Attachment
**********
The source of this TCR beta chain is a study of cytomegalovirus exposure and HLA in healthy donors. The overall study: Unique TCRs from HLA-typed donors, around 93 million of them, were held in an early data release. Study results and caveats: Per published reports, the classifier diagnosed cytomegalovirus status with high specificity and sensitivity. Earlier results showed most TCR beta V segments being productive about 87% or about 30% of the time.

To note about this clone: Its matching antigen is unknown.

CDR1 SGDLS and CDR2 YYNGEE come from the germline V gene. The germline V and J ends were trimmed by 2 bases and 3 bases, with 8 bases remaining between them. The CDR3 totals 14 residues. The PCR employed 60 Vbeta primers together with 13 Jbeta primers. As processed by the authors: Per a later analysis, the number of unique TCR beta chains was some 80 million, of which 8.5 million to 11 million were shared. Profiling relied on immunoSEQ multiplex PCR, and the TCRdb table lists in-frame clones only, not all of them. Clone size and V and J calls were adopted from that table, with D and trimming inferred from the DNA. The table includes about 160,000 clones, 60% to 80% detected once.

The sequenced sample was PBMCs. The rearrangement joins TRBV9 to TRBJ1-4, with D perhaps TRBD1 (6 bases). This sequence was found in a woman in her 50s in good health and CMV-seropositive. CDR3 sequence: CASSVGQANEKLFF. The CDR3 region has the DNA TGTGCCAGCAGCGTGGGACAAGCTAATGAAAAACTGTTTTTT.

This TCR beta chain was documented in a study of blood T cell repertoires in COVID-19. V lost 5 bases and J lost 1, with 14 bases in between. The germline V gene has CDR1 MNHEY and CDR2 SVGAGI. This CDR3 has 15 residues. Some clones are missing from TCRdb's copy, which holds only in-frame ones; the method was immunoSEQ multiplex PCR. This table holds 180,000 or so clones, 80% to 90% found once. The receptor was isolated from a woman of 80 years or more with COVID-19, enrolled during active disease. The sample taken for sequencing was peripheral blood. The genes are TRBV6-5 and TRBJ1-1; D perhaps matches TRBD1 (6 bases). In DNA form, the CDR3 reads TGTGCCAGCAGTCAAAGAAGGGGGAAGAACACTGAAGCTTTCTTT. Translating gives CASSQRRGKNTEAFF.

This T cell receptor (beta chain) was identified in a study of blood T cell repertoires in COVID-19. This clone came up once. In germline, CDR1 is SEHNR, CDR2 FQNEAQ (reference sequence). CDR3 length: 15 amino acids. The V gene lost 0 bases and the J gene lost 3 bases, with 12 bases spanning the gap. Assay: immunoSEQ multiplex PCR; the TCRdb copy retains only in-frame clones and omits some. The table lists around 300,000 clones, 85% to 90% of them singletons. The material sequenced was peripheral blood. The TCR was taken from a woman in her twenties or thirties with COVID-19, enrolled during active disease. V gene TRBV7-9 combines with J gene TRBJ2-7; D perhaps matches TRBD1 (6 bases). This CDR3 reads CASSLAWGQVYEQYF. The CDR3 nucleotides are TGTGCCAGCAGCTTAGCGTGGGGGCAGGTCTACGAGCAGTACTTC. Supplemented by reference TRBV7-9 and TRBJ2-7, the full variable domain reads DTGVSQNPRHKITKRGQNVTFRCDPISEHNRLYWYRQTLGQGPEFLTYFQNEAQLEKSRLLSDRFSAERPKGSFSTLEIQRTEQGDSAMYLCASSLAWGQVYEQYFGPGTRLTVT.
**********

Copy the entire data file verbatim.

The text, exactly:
The source of this TCR beta chain is a study of cytomegalovirus exposure and HLA in healthy donors. The overall study: Unique TCRs from HLA-typed donors, around 93 million of them, were held in an early data release. Study results and caveats: Per published reports, the classifier diagnosed cytomegalovirus status with high specificity and sensitivity. Earlier results showed most TCR beta V segments being productive about 87% or about 30% of the time.

To note about this clone: Its matching antigen is unknown.

CDR1 SGDLS and CDR2 YYNGEE come from the germline V gene. The germline V and J ends were trimmed by 2 bases and 3 bases, with 8 bases remaining between them. The CDR3 totals 14 residues. The PCR employed 60 Vbeta primers together with 13 Jbeta primers. As processed by the authors: Per a later analysis, the number of unique TCR beta chains was some 80 million, of which 8.5 million to 11 million were shared. Profiling relied on immunoSEQ multiplex PCR, and the TCRdb table lists in-frame clones only, not all of them. Clone size and V and J calls were adopted from that table, with D and trimming inferred from the DNA. The table includes about 160,000 clones, 60% to 80% detected once.

The sequenced sample was PBMCs. The rearrangement joins TRBV9 to TRBJ1-4, with D perhaps TRBD1 (6 bases). This sequence was found in a woman in her 50s in good health and CMV-seropositive. CDR3 sequence: CASSVGQANEKLFF. The CDR3 region has the DNA TGTGCCAGCAGCGTGGGACAAGCTAATGAAAAACTGTTTTTT.

This TCR beta chain was documented in a study of blood T cell repertoires in COVID-19. V lost 5 bases and J lost 1, with 14 bases in between. The germline V gene has CDR1 MNHEY and CDR2 SVGAGI. This CDR3 has 15 residues. Some clones are missing from TCRdb's copy, which holds only in-frame ones; the method was immunoSEQ multiplex PCR. This table holds 180,000 or so clones, 80% to 90% found once. The receptor was isolated from a woman of 80 years or more with COVID-19, enrolled during active disease. The sample taken for sequencing was peripheral blood. The genes are TRBV6-5 and TRBJ1-1; D perhaps matches TRBD1 (6 bases). In DNA form, the CDR3 reads TGTGCCAGCAGTCAAAGAAGGGGGAAGAACACTGAAGCTTTCTTT. Translating gives CASSQRRGKNTEAFF.

This T cell receptor (beta chain) was identified in a study of blood T cell repertoires in COVID-19. This clone came up once. In germline, CDR1 is SEHNR, CDR2 FQNEAQ (reference sequence). CDR3 length: 15 amino acids. The V gene lost 0 bases and the J gene lost 3 bases, with 12 bases spanning the gap. Assay: immunoSEQ multiplex PCR; the TCRdb copy retains only in-frame clones and omits some. The table lists around 300,000 clones, 85% to 90% of them singletons. The material sequenced was peripheral blood. The TCR was taken from a woman in her twenties or thirties with COVID-19, enrolled during active disease. V gene TRBV7-9 combines with J gene TRBJ2-7; D perhaps matches TRBD1 (6 bases). This CDR3 reads CASSLAWGQVYEQYF. The CDR3 nucleotides are TGTGCCAGCAGCTTAGCGTGGGGGCAGGTCTACGAGCAGTACTTC. Supplemented by reference TRBV7-9 and TRBJ2-7, the full variable domain reads DTGVSQNPRHKITKRGQNVTFRCDPISEHNRLYWYRQTLGQGPEFLTYFQNEAQLEKSRLLSDRFSAERPKGSFSTLEIQRTEQGDSAMYLCASSLAWGQVYEQYFGPGTRLTVT.